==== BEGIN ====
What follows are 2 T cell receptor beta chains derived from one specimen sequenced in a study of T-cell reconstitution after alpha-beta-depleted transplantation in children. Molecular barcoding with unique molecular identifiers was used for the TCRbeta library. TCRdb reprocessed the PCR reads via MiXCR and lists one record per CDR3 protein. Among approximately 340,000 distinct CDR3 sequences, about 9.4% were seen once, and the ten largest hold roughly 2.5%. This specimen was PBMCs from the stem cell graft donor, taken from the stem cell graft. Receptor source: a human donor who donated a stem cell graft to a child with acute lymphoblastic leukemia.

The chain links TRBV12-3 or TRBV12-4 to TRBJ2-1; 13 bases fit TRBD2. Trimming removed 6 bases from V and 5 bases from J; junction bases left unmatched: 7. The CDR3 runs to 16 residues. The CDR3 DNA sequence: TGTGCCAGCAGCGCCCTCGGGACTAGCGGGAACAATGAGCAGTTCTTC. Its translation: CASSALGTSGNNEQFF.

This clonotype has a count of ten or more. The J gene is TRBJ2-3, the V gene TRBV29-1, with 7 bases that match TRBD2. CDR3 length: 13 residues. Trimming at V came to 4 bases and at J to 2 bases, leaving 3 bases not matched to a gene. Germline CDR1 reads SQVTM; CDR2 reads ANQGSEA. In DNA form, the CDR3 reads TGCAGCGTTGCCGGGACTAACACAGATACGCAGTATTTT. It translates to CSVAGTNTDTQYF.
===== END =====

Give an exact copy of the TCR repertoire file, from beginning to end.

What follows are 2 T cell receptor beta chains derived from one specimen sequenced in a study of T-cell reconstitution after alpha-beta-depleted transplantation in children. Molecular barcoding with unique molecular identifiers was used for the TCRbeta library. TCRdb reprocessed the PCR reads via MiXCR and lists one record per CDR3 protein. Among approximately 340,000 distinct CDR3 sequences, about 9.4% were seen once, and the ten largest hold roughly 2.5%. This specimen was PBMCs from the stem cell graft donor, taken from the stem cell graft. Receptor source: a human donor who donated a stem cell graft to a child with acute lymphoblastic leukemia.

The chain links TRBV12-3 or TRBV12-4 to TRBJ2-1; 13 bases fit TRBD2. Trimming removed 6 bases from V and 5 bases from J; junction bases left unmatched: 7. The CDR3 runs to 16 residues. The CDR3 DNA sequence: TGTGCCAGCAGCGCCCTCGGGACTAGCGGGAACAATGAGCAGTTCTTC. Its translation: CASSALGTSGNNEQFF.

This clonotype has a count of ten or more. The J gene is TRBJ2-3, the V gene TRBV29-1, with 7 bases that match TRBD2. CDR3 length: 13 residues. Trimming at V came to 4 bases and at J to 2 bases, leaving 3 bases not matched to a gene. Germline CDR1 reads SQVTM; CDR2 reads ANQGSEA. In DNA form, the CDR3 reads TGCAGCGTTGCCGGGACTAACACAGATACGCAGTATTTT. It translates to CSVAGTNTDTQYF.